DENVER – It’s no secret that the young trio of Gary Harris, Nikola Jokic and Jamal Murray, who are all 24 years old or younger, has fueled Denver’s surprising 8-1 start to the season. However, according to the Celtics, another member of the Nuggets deserves credit for Denver’s rapid rise.
Multiple Celtics believe that Paul Millsap has played an integral role in the development of Harris, Jokic and Murray. Two members of Boston’s team, Al Horford and Gordon Hayward, have first-hand knowledge of how important Millsap’s presence can be to a team, and especially to a team’s young players.
Horford and Millsap were teammates in Atlanta for three seasons, one of which included 60 wins. Hayward, meanwhile, spent his first three seasons in the league as a teammate of Millsap. Horford spoke Monday morning about how he came to appreciate the way Millsap went about his business, and how Millsap’s work ethic and leadership are affecting the young Nuggets in a big way.
“I think that people probably don’t talk about him enough and the impact that he makes in that locker room and what he does for that group,” Horford said ahead of Millsap before Boston’s shootaround in Denver. “I think that’s the difference. This year they’re doing great, and yeah, their guys have improved, but Paul is healthy here, and he’s a reason why they’ve gotten off to a good start.”
Millsap was not healthy a season ago, as he was limited to only 38 games during his first campaign with the Nuggets. As a result, Denver’s young players missed out on watching the 13-year veteran prepare throughout an 82-game season. Now Millsap’s teammates have an opportunity to see and learn from his work ethic each and every day.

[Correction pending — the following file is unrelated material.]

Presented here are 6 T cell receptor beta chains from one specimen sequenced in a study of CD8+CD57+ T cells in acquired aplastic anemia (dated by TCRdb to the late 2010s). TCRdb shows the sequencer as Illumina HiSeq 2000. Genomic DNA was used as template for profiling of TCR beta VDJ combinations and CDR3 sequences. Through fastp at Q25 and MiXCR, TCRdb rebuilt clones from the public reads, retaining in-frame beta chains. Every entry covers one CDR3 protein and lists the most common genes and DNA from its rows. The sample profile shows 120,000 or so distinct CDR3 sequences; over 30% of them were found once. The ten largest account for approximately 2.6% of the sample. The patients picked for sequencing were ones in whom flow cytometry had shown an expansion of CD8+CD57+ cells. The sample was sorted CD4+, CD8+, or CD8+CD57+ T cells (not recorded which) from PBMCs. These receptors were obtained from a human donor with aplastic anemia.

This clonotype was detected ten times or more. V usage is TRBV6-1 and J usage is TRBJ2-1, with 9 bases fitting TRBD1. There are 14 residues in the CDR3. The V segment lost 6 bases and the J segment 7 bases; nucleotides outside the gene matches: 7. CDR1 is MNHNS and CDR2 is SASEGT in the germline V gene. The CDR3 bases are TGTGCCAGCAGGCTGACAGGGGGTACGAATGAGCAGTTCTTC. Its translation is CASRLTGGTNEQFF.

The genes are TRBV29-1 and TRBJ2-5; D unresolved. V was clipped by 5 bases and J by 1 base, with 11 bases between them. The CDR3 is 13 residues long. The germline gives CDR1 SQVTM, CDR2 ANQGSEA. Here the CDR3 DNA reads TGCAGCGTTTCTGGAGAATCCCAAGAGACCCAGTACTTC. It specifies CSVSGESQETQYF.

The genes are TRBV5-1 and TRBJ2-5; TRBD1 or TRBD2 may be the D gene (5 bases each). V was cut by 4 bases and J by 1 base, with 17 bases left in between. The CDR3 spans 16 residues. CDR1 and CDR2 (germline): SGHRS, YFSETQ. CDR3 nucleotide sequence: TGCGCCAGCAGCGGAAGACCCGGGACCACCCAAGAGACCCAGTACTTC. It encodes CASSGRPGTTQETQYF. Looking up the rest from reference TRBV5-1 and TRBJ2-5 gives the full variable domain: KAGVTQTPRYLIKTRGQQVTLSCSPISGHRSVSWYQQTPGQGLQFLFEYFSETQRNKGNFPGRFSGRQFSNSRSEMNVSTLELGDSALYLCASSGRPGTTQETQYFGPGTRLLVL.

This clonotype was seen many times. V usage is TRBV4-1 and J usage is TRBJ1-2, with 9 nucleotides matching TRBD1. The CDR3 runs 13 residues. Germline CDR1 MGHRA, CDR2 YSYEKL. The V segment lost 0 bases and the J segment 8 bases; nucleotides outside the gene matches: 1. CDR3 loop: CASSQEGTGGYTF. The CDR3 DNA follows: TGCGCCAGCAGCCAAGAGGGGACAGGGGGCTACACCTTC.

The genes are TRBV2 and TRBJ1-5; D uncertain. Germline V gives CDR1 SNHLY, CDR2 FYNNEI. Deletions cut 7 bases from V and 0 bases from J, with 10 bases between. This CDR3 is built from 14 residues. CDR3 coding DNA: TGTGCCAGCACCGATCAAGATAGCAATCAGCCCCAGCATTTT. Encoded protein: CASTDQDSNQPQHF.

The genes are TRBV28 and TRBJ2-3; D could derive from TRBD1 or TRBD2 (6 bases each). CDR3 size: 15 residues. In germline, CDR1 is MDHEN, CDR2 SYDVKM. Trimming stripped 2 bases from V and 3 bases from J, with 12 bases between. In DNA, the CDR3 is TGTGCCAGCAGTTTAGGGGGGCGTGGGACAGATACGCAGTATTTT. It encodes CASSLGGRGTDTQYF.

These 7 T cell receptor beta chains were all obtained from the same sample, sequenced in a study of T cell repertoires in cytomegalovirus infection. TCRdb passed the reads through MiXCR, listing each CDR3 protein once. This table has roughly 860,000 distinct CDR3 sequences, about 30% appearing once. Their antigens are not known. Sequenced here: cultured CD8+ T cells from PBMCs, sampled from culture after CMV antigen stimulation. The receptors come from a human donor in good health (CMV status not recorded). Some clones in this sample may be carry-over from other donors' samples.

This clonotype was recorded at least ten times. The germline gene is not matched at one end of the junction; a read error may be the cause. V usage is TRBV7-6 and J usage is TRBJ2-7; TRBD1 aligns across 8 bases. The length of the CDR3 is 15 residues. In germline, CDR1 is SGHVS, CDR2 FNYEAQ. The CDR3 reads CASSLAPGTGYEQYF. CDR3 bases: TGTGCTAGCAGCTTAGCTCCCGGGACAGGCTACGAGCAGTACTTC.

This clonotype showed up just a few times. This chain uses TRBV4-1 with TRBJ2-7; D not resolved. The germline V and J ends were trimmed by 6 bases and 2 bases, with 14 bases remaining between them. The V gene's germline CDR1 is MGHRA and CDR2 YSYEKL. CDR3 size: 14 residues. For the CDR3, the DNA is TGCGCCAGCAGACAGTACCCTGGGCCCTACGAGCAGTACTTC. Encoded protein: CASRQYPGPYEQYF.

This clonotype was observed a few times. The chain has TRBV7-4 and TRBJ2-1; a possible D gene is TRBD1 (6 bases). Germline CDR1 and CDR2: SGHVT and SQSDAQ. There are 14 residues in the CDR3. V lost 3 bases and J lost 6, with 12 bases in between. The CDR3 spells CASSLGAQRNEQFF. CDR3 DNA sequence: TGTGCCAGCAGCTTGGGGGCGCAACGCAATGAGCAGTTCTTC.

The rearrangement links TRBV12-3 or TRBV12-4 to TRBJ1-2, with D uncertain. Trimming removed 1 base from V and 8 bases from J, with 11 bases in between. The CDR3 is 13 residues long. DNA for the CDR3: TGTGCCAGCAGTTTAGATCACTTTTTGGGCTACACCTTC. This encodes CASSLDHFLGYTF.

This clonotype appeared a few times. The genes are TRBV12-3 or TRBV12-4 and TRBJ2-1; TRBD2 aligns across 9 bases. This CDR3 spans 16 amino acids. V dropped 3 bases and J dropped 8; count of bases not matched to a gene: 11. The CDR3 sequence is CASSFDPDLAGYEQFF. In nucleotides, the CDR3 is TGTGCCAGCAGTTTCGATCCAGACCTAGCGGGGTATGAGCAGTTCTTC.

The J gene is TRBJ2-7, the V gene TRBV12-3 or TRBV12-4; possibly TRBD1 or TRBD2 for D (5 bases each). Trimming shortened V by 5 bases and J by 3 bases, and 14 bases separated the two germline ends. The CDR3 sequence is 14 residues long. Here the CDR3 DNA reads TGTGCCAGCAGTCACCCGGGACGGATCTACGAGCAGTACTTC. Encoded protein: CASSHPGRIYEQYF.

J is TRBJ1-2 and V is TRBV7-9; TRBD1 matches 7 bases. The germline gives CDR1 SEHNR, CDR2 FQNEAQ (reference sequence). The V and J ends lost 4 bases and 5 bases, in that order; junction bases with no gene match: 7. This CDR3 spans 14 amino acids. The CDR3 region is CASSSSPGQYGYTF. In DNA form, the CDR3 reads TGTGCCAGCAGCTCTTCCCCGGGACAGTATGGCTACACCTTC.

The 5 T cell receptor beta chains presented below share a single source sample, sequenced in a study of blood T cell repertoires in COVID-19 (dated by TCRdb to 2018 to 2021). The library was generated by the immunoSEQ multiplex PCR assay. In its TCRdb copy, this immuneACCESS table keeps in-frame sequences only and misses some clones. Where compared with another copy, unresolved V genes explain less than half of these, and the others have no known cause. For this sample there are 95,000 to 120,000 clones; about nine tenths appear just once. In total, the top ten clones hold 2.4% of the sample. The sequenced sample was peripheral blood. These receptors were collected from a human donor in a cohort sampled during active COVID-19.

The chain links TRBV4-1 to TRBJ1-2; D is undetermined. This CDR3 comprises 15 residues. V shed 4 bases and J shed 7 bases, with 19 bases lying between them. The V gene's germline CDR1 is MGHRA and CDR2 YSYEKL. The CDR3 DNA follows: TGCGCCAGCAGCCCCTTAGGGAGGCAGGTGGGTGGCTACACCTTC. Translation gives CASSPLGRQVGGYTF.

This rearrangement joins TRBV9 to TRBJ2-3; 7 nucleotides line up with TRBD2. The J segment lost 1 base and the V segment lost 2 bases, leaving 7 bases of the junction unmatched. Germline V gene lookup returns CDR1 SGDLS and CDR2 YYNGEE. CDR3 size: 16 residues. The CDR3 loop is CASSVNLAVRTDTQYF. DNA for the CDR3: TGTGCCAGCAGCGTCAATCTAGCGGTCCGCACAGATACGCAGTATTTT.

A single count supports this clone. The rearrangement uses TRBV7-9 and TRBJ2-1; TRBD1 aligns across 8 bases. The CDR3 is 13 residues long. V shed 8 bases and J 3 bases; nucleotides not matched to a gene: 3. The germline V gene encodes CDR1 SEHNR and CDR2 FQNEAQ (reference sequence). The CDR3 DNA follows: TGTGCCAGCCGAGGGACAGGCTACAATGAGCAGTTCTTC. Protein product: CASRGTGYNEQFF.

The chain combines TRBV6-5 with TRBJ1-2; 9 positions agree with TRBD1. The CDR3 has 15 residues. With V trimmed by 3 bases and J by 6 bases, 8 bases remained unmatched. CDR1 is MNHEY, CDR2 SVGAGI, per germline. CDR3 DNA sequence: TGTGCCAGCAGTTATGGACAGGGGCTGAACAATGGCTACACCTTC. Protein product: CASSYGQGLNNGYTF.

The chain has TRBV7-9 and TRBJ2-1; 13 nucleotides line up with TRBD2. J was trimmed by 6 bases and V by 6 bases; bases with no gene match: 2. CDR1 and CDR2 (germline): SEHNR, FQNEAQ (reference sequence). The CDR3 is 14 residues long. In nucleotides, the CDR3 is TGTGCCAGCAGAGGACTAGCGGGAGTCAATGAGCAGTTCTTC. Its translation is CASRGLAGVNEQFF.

Such leadership cannot be overstated. Every team that aspires for success, especially one as young as the Nuggets, who are the third-youngest team in the league by average age, needs quality veteran leaders.
“Everybody says you’ve gotta have veteran presence,” Brad Stevens said Monday morning. “You’ve got to have good veteran presence.”
Millsap is exactly that for Denver, just as Horford has been for Boston for the last two-plus seasons. That type of leadership pushes players in the right direction, as both Marcus Smart and Horford explained Monday morning.
“Coming in and not really knowing what to expect, and not knowing how things really work, for those vets to come in and really put us under their wings and show us the ropes, it really helped a lot,” Smart said as he looked back to his first few seasons in the league. “You need vets like that. You need guys that come in and are good culture guys and locker room guys and care about the development of the team and not just themselves.”
Smart said that Brandon Bass, Gerald Wallace, Jameer Nelson and Rajon Rondo played significant roles in mentoring him and teaching him how to go about his day-to-day work. Horford, meanwhile, mentioned the likes of Mike Bibby, Joe Johnson and Zaza Pachulia in that regard. He went on to explain how those players impacted him while he was a young player.
“I think it was just the way that they carried themselves, and then the attention to detail in the game,” said Horford. “I think that the sooner that you pick that up as a young player, the better off you’ll be, because you can have all the skill and talent in the world and that can get you by, but if you’re able to pick up those subtleties and those little things, I think that will make you a very special player.”
Therein lies the difference for the Denver Nuggets in the eyes of multiple Celtics. Harris, Jokic and Murray have picked those subtleties up from Millsap, and now they’ve turned the Nuggets into one of the most feared teams in the NBA. It’s no coincidence.
So while most of the attention regarding Denver’s impressive start to the season revolves around its talented trio, don’t overlook that wily veteran named Millsap. Horford and the Celtics know what type of impact he has made on the Nuggets. They just want to bring it to a stop for one night tonight when these two powers meet at the Pepsi Center.
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